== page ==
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Suffolk County Looks To U.S. Infrastructure Funding For Water Quality Improvements

Courtesy of Pixabay

The Suffolk County Water Authority hopes President Biden’s infrastructure bill will provide funding to clean up drinking water on Long Island.

Adrienne Esposito, executive director of the Citizens Campaign for the Environment, said contaminants — including 1-4 dioxane and PFAS — found in Long Island’s drinking water have been traced to firefighting foam used at federal military and defense manufacturing sites.

“The 1-4 dioxane filtration is expensive,” Esposito said. “The technology takes a while to get right. But even with the technology to treat the PFOA and PFOS, it’s a million dollars per well head. So, it’s expensive. Who’s going to pay? We think it is the federal government’s responsibility to help pay for what the federal government caused.”

Suffolk County Legislature Presiding Officer Rob Calarco joined the water provider and residents to call on the federal government to help expand sewers, replace septic systems and filter out the contaminants. Calarco said water remediation and replacing old pipes is expensive, and Long Island needs federal dollars.

“As this infrastructure package is being talked about in the federal government right now, I think we all need to go down there with one voice and say, this is a prime opportunity for the federal government to make it right to provide us the resources we need,” Calarco said.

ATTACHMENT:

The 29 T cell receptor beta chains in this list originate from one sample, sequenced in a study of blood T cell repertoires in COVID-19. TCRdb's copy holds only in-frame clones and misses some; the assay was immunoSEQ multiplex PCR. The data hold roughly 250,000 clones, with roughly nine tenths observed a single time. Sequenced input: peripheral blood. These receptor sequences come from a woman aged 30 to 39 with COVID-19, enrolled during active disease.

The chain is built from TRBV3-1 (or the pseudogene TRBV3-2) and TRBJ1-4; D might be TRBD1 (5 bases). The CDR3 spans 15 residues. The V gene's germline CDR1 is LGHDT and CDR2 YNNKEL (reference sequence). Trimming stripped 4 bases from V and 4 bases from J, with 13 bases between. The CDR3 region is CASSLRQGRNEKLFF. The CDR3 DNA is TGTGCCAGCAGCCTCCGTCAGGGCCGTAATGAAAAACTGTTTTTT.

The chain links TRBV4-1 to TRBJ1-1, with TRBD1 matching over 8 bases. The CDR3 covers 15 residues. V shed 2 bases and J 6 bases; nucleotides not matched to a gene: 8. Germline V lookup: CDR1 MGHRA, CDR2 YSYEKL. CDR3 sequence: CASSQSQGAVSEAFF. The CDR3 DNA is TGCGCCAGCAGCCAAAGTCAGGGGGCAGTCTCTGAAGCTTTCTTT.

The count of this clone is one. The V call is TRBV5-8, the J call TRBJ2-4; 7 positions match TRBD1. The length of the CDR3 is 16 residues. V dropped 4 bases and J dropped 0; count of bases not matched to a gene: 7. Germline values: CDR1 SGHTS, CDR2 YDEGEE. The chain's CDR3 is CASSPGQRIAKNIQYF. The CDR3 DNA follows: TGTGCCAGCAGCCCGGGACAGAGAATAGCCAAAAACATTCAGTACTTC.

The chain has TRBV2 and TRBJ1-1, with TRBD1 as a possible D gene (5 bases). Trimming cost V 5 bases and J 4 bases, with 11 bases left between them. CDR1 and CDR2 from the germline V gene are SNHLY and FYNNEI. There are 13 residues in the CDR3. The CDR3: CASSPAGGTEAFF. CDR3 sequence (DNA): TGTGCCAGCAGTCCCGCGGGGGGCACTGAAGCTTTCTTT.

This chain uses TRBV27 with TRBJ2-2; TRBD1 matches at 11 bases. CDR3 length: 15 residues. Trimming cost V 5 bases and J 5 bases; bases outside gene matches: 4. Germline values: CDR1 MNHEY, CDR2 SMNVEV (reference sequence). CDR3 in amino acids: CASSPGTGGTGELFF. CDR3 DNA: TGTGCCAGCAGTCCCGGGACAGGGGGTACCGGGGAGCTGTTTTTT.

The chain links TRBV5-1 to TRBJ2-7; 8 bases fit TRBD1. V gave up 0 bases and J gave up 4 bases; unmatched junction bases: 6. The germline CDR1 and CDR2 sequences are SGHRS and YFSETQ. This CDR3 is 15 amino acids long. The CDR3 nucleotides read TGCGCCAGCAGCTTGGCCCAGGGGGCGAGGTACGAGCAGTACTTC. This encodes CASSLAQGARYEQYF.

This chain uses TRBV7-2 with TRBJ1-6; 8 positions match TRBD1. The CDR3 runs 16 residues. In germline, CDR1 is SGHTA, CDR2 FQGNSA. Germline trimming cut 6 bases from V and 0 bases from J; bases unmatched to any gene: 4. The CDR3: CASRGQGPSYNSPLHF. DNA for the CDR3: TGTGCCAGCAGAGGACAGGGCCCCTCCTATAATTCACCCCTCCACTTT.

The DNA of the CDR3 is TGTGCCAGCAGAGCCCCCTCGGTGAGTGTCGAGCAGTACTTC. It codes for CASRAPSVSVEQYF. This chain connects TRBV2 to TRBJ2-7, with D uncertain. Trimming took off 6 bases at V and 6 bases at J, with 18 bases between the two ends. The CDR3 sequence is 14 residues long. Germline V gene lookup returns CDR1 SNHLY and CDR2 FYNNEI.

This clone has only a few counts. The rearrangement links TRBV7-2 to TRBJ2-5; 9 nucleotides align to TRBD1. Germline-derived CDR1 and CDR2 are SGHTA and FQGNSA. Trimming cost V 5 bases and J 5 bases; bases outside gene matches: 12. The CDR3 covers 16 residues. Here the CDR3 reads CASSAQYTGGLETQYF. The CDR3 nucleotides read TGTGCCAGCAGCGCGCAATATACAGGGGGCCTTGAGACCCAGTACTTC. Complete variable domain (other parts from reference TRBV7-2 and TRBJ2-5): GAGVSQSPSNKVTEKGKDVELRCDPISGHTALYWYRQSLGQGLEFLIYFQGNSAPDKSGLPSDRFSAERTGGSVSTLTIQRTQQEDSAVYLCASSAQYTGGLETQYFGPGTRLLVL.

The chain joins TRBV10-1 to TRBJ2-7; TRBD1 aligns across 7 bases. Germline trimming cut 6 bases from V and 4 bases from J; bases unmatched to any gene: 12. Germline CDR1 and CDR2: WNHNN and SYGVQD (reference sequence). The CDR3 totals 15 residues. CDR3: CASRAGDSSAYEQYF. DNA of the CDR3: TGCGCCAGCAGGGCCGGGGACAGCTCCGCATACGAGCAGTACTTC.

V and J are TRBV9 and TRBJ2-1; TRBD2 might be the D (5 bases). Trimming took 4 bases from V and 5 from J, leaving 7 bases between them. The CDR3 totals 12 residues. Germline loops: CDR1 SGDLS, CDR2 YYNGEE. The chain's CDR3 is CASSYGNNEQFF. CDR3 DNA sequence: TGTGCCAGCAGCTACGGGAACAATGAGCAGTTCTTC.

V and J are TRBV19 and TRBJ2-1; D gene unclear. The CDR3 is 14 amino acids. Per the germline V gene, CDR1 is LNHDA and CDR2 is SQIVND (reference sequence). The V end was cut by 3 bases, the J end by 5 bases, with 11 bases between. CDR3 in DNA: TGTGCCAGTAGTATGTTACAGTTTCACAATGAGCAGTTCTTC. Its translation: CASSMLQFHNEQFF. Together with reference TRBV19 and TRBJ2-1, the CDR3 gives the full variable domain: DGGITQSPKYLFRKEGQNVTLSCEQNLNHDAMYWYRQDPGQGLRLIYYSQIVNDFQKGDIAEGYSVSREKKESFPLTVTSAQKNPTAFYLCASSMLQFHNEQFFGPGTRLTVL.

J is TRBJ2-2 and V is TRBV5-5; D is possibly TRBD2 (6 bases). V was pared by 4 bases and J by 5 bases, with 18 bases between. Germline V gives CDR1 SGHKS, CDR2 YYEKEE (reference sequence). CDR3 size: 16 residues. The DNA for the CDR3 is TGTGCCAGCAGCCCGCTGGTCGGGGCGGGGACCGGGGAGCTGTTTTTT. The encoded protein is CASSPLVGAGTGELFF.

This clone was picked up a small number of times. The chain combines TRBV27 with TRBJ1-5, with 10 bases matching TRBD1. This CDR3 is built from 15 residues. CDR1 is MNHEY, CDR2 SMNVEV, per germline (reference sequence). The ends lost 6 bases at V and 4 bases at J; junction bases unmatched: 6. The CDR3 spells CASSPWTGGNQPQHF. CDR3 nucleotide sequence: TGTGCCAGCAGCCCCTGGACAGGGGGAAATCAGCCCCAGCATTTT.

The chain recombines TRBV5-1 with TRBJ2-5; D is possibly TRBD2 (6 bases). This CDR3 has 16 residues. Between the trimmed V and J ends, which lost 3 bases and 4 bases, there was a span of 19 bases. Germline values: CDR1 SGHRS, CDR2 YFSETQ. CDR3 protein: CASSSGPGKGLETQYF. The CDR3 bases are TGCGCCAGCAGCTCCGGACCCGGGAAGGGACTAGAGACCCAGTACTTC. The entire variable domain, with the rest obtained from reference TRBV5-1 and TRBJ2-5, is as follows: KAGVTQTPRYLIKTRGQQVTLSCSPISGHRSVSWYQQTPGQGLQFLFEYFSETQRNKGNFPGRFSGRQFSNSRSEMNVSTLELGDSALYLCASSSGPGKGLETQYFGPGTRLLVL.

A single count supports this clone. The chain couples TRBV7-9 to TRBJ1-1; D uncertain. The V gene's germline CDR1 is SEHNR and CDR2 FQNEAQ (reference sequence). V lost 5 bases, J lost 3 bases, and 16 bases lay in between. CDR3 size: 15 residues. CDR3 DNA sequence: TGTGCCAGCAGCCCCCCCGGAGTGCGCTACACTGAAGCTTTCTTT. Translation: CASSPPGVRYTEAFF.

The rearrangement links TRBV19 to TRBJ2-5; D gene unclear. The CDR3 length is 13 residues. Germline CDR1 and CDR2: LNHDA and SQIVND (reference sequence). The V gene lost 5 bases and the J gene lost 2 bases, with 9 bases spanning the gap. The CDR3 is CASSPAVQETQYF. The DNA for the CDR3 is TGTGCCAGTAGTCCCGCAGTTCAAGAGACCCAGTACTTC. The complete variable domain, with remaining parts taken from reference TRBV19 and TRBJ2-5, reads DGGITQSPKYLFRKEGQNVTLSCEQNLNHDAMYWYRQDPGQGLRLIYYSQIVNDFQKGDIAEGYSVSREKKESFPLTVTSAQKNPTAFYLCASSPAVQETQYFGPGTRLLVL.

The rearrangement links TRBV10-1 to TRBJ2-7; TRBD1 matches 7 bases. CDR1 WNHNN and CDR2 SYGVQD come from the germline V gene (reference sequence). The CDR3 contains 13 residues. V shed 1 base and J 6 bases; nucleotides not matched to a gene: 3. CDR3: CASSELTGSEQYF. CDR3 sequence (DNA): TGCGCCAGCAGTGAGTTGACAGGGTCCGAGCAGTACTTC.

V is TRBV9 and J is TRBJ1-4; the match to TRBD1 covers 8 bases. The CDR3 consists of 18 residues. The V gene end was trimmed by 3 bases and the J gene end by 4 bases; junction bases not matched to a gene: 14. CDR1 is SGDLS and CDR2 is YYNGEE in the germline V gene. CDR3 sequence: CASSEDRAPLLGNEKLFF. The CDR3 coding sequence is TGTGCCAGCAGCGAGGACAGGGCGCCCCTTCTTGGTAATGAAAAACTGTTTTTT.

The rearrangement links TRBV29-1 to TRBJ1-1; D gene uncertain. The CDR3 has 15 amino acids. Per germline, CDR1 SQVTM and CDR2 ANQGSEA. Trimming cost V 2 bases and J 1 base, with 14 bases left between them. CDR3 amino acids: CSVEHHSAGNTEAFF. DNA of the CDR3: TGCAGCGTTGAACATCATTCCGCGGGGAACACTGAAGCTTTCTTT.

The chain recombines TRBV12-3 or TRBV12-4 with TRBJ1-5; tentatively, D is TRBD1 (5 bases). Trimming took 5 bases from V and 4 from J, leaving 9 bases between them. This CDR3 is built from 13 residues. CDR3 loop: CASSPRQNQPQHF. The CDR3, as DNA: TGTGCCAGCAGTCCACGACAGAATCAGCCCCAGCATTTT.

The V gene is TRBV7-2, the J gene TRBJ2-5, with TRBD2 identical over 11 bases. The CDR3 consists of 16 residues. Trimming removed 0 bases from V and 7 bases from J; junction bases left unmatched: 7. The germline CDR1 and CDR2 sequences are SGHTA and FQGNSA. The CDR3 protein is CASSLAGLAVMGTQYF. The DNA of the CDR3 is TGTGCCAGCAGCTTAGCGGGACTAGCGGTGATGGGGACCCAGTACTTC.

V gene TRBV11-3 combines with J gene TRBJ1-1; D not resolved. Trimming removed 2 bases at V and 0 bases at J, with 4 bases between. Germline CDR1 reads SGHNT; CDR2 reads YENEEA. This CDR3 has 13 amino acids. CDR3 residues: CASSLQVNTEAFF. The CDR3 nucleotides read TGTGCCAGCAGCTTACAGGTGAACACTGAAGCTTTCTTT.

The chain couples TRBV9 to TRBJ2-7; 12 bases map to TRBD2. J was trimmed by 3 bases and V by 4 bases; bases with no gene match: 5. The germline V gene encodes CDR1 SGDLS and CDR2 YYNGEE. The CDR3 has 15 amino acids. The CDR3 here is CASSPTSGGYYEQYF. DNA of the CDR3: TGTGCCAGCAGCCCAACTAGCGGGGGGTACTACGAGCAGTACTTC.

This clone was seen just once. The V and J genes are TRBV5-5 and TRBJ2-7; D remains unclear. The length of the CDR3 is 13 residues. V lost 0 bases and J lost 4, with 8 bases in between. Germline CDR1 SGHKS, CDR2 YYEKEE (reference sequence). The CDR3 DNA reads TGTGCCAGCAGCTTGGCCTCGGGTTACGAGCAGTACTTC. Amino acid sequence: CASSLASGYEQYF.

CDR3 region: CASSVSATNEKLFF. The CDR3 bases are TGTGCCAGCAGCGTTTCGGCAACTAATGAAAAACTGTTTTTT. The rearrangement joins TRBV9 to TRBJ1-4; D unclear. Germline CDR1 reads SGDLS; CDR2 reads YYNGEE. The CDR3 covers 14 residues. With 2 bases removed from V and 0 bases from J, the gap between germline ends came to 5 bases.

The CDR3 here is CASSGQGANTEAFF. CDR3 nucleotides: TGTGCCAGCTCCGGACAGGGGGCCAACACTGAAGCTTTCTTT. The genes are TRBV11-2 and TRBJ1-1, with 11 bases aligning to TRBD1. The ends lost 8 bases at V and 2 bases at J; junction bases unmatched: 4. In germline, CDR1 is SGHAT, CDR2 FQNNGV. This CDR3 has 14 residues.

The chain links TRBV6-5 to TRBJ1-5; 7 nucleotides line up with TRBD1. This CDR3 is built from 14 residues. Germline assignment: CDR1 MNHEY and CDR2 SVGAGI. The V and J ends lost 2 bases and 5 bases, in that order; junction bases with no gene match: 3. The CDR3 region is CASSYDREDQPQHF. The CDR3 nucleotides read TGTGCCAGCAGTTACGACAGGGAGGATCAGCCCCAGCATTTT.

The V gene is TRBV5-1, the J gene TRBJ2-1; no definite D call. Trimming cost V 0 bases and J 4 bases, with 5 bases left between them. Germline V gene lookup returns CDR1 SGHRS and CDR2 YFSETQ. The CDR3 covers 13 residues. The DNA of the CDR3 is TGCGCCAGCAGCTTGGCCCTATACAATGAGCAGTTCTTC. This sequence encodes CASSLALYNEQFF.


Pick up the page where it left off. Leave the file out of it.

Officials made the announcement during an anniversary roundtable to discuss the 70 years since the formation of the public water authority and the future of water quality on Long Island.

Patrick Halpin, the authority’s chairman, credited its “cutting-edge water quality testing laboratory” and recent upgrades to provide safe drinking water to 1.2 million customers.

“But it wasn’t always like this. At the beginning, [the authority] was just a concept dreamed up by local leaders to fend off outside entities, such as New York City, trying to poach Suffolk’s precious underground water supply,” Halpin said.

The anniversary follows the recent approval of two public water authorities to start to take over service in Nassau County from New York American Water. The private water provider has among the highest water rates in the state.